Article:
Add Russell ‘Midnight’ Thompson and his vivid story-telling – fiction with a sprinkling of fact – the five- or six-strong Wynter clan, all representing the black and green, and the call was like that following a Sir Garfield Sobers extra-cover drive – “not a man moved”. They all craved their ‘I was there’ status and had to be seen in the place – talk about distraction as the distant sound of a gunshot, piercing the air at intervals, indicating the start of yet another, seemingly irrelevant race. There was a cost for all this. Those highly anticipated races went by without the visual input of some of the most ardent followers of the sport. Thank you, ‘Stewie’ Spencer for passing by and bringing the group to attention as to what had been missed. It was a good day, and the hospitality of the homesters was first-class. It only needs a little fine-tuning to get the event in more spectator-friendly mode. Calabar has a tradition of excellence in the sport to uphold. Wint and McKenley started the trend, and those now in the limelight are carrying the baton, protected by a host of well-wishers. There can be no better way to concretise the tradition of the ‘Utmost for the Highest’. They were summoned to perform last Saturday, and the response was tumultuous. “Here, Sir.” Good job, Calabar! NOT A MAN MOVED Saturday, January 23, 2016, was a significant day in the already richly endowed history of Jamaica’s track and field. It signalled the dawn of a new day in which Calabar High School hosted a track meet on a home-based, synthetic surface. The event was in honour of two of its athletic products who have etched their names in the annals of the sport around which the country has received its most global acclaim. That such prominence, privilege, and prestige should have gone to Red Hills Road was indeed fitting, given that school’s meaningful contribution to the process. The celebrants, Herb McKenley and Dr Arthur Wint, stand as the first two Jamaicans to record medals at the highest echelon of the sport. These came at the 1948 London Olympics when the country, not then an independent nation, huddled under the Union Jack, singing God Save the King, took gold (400m) and silver (800m) from Wint’s efforts, and silver (400m) from the McKenley performance. As if by a divine mandate, with the demands of history not to be denied, Saturday last was to feature a spectacle that could not have been accorded a more appropriate stage. On display, opening the year of the XXXI Olympiad, were two home-grown athletes of a more recent generation, both given to top world ranking at their age levels in the 400m, similar to Wint and McKenley. Javon Francis and Christopher Taylor have made their announcement that they would be factors to be considered when up against their global competitors. Francis took the spotlight at the 2013 Moscow World Championships after a spine-tingling anchor run in the 4x400m relay that plucked a silver medal out of nothing. His 44.00 split called to mind the gold medal, world record-breaking leg of 44.6 at the 1952 Helsinki Olympics by the undisputed great, Herb McKenley. Taylor ran to Jamaica’s only gold at the World Youth Championships in Cali, Colombia, last year, registering 45.27, not only a national youth (Under-18) record, but the second-best ever for a 15-year-old. If ever the healthy tradition was on the doorstep of repeat greatness, the time must be now – the prospect of it being cemented, mouth-watering. That the raison d’Ítre for being present was sidelined is testimony to the atmosphere and ambiance that was the Red Hills facility on the day. The presence of old stagers in local scholastic sport, representing the administrative, supporter or on-the-field cohort, detracted somewhat from the competition, however enticing. This columnist, in several aborted attempts to take up trackside viewing advantage, was thwarted by absorbing conversation with such sporting stalwarts as Bernie Panton of a former local governing body fame and a Calabar old-timer; ‘Bowla’ Morant of mid-60’s Fortis football glory; and Devon ‘Stone Age’ Smith, who they all acknowledged to have been a fierce middle-order batsman at the host school.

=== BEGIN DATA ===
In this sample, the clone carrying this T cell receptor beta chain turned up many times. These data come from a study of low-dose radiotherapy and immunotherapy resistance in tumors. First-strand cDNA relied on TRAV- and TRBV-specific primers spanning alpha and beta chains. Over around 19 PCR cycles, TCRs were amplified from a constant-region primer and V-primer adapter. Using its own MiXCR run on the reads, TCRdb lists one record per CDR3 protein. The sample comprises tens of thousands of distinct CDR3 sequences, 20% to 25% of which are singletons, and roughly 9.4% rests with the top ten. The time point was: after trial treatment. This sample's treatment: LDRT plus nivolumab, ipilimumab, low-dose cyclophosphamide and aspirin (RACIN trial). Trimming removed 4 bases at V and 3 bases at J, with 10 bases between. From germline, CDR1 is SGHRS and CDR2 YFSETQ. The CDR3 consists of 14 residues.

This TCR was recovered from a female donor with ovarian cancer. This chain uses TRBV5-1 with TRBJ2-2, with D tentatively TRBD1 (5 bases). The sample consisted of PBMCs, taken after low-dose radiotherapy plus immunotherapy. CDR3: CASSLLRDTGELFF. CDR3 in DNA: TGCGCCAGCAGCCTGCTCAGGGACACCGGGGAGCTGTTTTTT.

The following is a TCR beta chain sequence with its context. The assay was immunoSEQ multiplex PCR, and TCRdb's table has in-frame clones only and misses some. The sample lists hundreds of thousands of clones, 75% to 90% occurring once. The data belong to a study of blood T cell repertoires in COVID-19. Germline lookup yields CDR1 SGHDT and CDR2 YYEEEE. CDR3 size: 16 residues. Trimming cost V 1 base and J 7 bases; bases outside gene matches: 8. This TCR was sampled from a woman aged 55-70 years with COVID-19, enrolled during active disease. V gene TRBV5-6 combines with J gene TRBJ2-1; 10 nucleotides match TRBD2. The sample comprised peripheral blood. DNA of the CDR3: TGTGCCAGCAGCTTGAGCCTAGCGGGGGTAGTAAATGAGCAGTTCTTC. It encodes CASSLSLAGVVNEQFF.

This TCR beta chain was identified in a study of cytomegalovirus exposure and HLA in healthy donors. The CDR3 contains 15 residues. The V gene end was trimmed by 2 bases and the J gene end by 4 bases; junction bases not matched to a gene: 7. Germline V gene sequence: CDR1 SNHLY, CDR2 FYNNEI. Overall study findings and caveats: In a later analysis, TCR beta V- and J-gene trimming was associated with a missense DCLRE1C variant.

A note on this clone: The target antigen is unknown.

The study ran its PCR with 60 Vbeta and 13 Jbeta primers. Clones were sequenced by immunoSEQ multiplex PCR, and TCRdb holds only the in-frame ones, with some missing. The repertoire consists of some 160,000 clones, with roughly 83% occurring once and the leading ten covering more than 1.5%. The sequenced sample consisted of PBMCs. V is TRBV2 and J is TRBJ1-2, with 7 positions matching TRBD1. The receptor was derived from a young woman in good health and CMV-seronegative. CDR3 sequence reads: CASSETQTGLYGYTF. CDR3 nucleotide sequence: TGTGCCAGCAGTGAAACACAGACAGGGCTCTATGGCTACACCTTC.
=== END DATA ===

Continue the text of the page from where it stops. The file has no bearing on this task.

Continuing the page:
But will he really be an Ice Dog this year? That remains to be seen. Rosa was invited to the Nashville Predators’ main camp, though the Ice Dogs retain his ECHL rights should he be sent down. He is the first player of the Ice Dogs’ ECHL era to be invited to a main NHL training camp. With training camp set to open within a month, the Ice Dogs have signed four more players including last season’s ECHL Rookie of the Year runner-up Marco Rosa and new No. 1 goaltender Greg Hewitt. Others coming aboard were forwards Sean McAslan and Mac Faulkner. Rosa, one of only three Ice Dogs to play in all 72 regular-season games last year, registered 34 goals and 31 assists, putting him second on the team with 65 points. He also had the second-best plus/minus rating in the ECHL at +34. AD Quality Auto 360p 720p 1080p Top articles1/5READ MOREThe top 10 theme park moments of 2019 “I had a great time playing in Long Beach last season,” said Rosa. “The hockey and coaching are great and it would definitely be fun to play with those guys again. Obviously, my ultimate goal is to get to a higher level of hockey, but if things don’t work out (in Nashville), I will be happy to be back in Long Beach and work on what I need to improve on.” Ice Dogs coach Malcolm Cameron was more than pleased to see Rosa get a chance. “This is a tremendous feather in his cap to be invited to the Predators main camp,” said Cameron. “This is a great thing for him and this organization, and we’re very excited about it.” Cameron certainly has shown a loyalty to former players, so it’s not too surprising to see him grab Hewitt to be the Ice Dogs’ top goalie. Hewitt played for Cameron in Cincinnati (ECHL) in 2002-03, when the Cyclones lost Game 7 of the conference finals, and in Columbus (UHL) in 2004, when he was an All-Star. Over five seasons, his pro numbers include a 73-88-24 record, four shutouts, a 3.19 GAA, and a .903 save percentage. “I’m really excited to have Greg back with me,” said Cameron. “He’s one of the most competitive people I’ve ever met. A tough situation last year in Elmira (the team finished in last place) will only make him stronger and should help him lead us to the playoffs again this year. Hopefully, we can rekindle our past success together.” Faulkner, who attended the Ottawa Senators’ rookie camp, played the last four seasons at Clarkson University, where posted 33 goals, 50 assists and 160 penalty minutes in 141 games. “Mac is a big, strong, power forward with strong character,” said Cameron. “He’s tough around the net, and having been captain of Clarkson University, he has great leadership abilities.” McAslan played the last two seasons in the AHL with Edmonton and Toronto. In 127 AHL games, including one in Hamilton, he had 18 goals, 20 assists and 127 penalty minutes. He will be at the Cleveland Barons’ (AHL) camp before coming to L.B. “He’s a big, strong, powerful forward who skates well and has tremendous experience,” Cameron. “We expect him to play a big leadership role and put up some excellent offensive numbers for us this season.” In other news, rookie defenseman Luke Fritshaw, who was originally drafted by the Mighty Ducks in the sixth round of the NHL entry draft and signed by the Ice Dogs on Aug. 2, will be attending the Florida Panthers’ rookie camp. Season tickets for the 2005-06 season are on sale now. For more information, call (562) ICE-DOGS. 160Want local news?Sign up for the Localist and stay informed Something went wrong. Please try again.subscribeCongratulations! You’re all set!